China Announces Investigation of Ex-Security Chief

A file photo from November, 2010, shows Chinese Zhou Yongkang, then member of the Standing Committee of the Politburo and Secretary of Political and Legislative Affairs Committee, addressing a seminar in New Delhi, India. EPA/ANINDITO MUKHERJEE

By Bill Smith

BEIJING (DPA) —  China's ruling Communist Party on Tuesday announced an investigation of former security chief Zhou Yongkang for "suspected serious violations of discipline."

The party's measure against Zhou, 71, follows months of speculation centering on investigations of dozens of his associates for alleged corruption.

In its brief announcement, the party's Central Commission for Discipline Inspection gave no details of Zhou's alleged offences.


Several photographs of Zhou shown in a video report by state media included one picture of him flanked by Bo Xilai, a deposed regional party leader who was sentenced to life in prison in September for corruption and abuse of power.

Also on Tuesday, the influential Caijing financial magazine reported that authorities in the central province of Hubei had approved the formal arrest of Zhou's son, Zhou Bin, on corruption charges after months of investigation.

Zhou Yongkang's downfall comes at a time of a major anti-corruption campaign launched by Xi Jinping, who became party leader in November 2012.

Analysts see the campaign as a vehicle for Xi's fight against political rivals inside the party, as well as an attempt to tackle widespread corruption among officials.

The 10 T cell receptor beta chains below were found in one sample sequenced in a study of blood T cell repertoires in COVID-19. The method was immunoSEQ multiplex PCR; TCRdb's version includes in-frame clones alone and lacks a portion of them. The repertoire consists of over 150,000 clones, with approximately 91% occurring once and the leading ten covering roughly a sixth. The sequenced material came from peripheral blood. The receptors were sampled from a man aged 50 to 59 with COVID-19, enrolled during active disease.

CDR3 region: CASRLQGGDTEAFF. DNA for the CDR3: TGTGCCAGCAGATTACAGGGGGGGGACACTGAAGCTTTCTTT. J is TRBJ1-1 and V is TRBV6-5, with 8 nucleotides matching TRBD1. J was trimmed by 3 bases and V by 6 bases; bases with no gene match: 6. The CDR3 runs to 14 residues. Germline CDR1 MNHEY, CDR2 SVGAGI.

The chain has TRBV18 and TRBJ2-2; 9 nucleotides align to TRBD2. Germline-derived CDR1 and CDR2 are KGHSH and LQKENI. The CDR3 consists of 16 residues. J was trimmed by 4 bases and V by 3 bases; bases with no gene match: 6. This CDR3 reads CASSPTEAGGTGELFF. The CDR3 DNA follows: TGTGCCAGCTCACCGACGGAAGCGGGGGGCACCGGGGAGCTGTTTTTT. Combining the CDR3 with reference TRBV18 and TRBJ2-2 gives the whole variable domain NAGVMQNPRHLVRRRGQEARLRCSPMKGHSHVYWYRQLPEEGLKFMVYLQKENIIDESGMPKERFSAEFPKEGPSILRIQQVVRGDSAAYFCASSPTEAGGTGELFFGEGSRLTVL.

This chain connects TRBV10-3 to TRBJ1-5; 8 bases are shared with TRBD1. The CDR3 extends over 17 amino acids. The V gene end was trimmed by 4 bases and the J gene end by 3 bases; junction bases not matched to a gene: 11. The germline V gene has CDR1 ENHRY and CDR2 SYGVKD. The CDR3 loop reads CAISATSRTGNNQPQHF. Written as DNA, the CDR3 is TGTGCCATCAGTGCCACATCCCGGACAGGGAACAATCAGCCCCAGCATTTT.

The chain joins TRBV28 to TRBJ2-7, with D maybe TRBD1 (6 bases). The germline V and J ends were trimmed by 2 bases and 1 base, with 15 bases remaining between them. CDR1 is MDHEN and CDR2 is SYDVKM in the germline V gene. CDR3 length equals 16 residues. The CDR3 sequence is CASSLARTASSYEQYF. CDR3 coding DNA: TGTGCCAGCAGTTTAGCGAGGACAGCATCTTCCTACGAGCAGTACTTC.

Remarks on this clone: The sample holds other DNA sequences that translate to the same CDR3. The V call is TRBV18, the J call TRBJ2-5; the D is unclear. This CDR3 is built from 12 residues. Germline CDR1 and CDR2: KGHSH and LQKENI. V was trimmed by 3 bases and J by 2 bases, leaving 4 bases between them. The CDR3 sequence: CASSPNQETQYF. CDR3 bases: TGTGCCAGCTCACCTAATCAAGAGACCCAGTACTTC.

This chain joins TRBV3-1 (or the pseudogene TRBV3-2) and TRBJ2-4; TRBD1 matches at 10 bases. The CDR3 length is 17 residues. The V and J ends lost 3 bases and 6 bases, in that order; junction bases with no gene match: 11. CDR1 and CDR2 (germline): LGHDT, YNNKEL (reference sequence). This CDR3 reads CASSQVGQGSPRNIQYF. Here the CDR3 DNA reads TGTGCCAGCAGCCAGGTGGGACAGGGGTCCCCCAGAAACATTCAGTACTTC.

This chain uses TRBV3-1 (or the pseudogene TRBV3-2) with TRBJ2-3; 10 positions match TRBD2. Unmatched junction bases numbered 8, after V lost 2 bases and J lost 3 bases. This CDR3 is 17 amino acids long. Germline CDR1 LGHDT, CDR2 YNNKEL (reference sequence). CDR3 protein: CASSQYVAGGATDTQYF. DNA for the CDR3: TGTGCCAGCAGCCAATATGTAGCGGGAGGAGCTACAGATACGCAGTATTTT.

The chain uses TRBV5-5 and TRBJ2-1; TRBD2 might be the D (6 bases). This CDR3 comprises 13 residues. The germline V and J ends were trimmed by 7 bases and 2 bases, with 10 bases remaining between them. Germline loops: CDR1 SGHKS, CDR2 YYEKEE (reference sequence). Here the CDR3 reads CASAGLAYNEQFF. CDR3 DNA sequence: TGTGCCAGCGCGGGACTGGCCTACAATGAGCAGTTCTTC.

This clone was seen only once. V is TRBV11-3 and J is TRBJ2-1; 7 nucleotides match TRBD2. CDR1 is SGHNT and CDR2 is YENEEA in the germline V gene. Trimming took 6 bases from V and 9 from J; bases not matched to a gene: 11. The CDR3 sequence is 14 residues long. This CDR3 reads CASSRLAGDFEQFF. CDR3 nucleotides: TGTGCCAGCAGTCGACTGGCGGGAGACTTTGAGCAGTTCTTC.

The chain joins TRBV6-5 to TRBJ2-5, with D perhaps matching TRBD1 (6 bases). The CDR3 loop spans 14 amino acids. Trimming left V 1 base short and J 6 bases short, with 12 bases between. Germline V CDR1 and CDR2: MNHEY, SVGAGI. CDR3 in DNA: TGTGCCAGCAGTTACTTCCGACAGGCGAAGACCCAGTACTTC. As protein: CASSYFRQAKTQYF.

Zhou is the first serving or former member of the Standing Committee of the party's Politburo to face a formal investigation since the downfall of the Gang of Four ended the Maoist Cultural Revolution in 1976.

The Standing Committee is an elite, seven-member body that makes all key decisions on China's politics and economy.

For the last decade of his long career as a top party official, Zhou, who retired in November 2012, developed a reputation as a hardliner while he was responsible for China's police and judiciary.


Much of his career was spent in the state-run oil industry, which he entered after studying surveying at the Beijing Petroleum Institute in the 1960s.

Zhou worked as a technician at the key Daqing oilfield in the north-east, moving up through party posts at another oilfield in the 1970s to become vice minister of the petroleum industry in 1985.

He took more oil-related posts until 1998, when he started work as land and resources minister and later led the populous south-western province of Sichuan.